Tuesday, October 4, 2011

The Glads that Could

Looks like a gladiolus opening up its flower spike, doesn't it.   And it is.  I took this picture right after the flood that struck the Triple Cities of upstate NY the first week of September (due to Tropical Storm Lee).

But there is quite a story behind the Glads That Could.  A story of beating impossible odds, defying neglect, and blooming where you are planted.
I haven't grown glads in years. When I first started gardening in 1978 (started because I finally had land - I had been aching to garden since at least 2nd grade, but living in a NYC apartment building doesn't do much for that feeling) my reference book was the Gurney's catalog.  In those days, they were located in Yankton, South Dakota.  I was located in Wichita, KS and their offerings were just right for the zone 6 prairie climate of Wichita.  Scorching summers, short but cold winters, lots of sun, lots of wind.

I fell in love with their glads.  Although we had to dig them up every fall before hard frost, they would come back the following spring and give us spikes of lovely blooms in the summer.  Then, in 1981, we moved away from Kansas from good.

Glads fell out of favor in the gardening world.  It may have been due to an association with funeral home bouquets, some say. But we didn't try to grow glads again - until last year.  By then we were solid residents of zone 5 upstate NY.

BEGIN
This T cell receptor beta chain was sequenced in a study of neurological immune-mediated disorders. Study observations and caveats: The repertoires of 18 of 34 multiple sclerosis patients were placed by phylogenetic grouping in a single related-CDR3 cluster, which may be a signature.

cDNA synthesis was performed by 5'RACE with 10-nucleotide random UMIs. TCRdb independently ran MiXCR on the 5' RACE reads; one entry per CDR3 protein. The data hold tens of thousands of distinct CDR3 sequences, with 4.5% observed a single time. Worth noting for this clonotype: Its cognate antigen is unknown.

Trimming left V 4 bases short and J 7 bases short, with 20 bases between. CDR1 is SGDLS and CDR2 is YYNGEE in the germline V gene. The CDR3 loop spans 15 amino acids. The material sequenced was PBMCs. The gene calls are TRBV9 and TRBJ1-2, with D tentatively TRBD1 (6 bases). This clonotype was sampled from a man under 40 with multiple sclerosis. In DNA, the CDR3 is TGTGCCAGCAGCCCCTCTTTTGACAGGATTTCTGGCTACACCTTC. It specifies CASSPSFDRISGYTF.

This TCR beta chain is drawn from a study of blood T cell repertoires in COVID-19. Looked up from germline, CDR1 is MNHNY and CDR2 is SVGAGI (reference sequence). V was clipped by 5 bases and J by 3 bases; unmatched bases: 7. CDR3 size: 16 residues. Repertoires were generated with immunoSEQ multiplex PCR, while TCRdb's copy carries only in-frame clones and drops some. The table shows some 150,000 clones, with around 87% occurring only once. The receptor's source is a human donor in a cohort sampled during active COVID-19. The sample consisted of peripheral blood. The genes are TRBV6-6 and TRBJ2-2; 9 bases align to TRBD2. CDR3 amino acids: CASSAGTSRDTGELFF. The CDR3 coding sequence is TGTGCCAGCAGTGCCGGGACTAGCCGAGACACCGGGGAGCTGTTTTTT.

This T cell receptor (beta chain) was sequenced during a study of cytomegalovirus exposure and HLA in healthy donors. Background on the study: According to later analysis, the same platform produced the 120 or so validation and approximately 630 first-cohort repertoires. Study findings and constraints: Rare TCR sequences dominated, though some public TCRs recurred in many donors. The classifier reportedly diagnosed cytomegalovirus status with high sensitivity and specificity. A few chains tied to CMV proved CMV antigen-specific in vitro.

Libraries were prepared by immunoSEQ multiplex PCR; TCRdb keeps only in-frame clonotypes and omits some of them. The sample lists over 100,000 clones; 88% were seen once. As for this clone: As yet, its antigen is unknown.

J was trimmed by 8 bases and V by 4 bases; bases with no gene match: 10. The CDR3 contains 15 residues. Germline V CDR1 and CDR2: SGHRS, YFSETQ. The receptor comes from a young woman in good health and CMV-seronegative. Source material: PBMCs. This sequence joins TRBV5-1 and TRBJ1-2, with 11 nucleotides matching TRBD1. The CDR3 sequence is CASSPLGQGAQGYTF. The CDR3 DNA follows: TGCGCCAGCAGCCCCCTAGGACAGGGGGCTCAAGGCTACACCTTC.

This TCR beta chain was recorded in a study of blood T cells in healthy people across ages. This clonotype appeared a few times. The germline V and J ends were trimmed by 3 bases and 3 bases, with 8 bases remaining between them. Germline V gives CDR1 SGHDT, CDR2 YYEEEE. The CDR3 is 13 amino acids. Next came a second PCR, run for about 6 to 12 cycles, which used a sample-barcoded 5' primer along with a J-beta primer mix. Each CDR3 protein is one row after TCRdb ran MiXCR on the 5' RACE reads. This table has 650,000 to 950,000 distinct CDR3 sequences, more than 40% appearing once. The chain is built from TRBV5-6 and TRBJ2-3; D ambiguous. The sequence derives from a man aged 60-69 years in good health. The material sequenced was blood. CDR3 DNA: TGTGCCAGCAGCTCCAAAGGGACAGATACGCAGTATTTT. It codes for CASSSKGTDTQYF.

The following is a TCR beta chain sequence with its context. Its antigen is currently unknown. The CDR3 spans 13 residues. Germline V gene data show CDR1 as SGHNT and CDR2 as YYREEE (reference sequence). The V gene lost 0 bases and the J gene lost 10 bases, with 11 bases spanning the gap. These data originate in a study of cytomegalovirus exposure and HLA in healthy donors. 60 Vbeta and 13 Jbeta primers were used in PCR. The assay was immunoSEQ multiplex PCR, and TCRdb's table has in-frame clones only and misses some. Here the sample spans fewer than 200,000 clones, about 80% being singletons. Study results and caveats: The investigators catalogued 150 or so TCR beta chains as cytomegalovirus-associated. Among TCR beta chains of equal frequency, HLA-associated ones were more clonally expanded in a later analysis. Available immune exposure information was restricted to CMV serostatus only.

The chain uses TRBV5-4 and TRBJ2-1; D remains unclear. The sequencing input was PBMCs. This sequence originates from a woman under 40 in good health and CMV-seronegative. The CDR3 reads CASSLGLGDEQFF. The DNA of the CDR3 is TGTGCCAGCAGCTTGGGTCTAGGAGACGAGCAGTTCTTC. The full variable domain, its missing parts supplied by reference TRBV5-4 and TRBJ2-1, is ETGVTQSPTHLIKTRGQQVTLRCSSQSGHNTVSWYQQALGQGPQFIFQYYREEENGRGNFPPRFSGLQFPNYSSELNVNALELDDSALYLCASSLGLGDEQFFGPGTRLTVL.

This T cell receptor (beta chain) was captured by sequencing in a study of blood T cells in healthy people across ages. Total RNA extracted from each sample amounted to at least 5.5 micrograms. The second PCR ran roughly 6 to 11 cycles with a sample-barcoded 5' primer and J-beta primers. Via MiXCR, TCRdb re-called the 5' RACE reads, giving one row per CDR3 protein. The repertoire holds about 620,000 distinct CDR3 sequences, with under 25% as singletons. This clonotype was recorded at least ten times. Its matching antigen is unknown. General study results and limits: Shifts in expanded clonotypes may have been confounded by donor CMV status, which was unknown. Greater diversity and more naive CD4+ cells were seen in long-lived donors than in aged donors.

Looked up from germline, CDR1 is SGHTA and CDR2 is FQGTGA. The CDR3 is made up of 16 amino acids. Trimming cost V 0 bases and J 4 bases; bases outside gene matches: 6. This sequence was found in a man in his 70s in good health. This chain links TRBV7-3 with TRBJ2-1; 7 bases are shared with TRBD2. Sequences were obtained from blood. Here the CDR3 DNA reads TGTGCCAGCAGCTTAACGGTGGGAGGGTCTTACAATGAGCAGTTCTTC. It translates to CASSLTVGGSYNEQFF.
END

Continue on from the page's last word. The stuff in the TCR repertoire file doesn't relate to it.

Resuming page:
A local supermarket had a clearance on glads.  Although there is such a thing as hardy glads now, I don't think these were then.  I confirmed with spouse, who would have to do the digging up (I have back problems) and he agreed to buy a package of six as an experiment.

We planted them on the side of our house.  They never bloomed. (I think they weren't getting enough sun.)  We forgot about them.  Fall faded into winter, winter dumped snow and cold all over us, and we never gave them a thought.

Sometime in late spring, I saw these blades coming up.  We have daffodils and irises planted on the side of our house.  I had no idea what these were.  My spouse, who has a better memory, remembered at once.

The glads!  They had survived our harsh winter of 2010-2011 (almost 118 inches of snow at the airport).  But would they bloom?

It rained and rained this spring. (if you live in Texas, that's where your rain was.)  A heat wave struck in July.  The rains returned in August.  It rained and it rained and it rained and....finally the rivers (we have two) cried uncle, and spread all over our land.

When we were able to return to our house on September 11, I took pictures of my blooming plants for use with Garden Bloggers Bloom Day.  I didn't include this one because it was in a vase by then.

This glad was actually the second to bloom.  One, a similar color, had already bloomed in late August.  The third one is opening now.  The blooms are orange.  One more plant has a flower stalk. Whether it will make it to the frost is unknown, as we may come close to having frost tomorrow night.

No matter.  These glads have shown the character we admire in people - and then some.

3 comments:

  1. What a nice post. Found you via Twitter and the Ultimate Blog Challenge. Come over and visit us. We would love to have you.

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  2. I visited your Facebook sight and will be "liking" it. I will be happy to post my Sunday posts on your Facebook page. Thank you for the kind words and the opportunity!

    ReplyDelete
  3. Of course I meant "site" and not "sight". Ah well, tomorrow will be another day.

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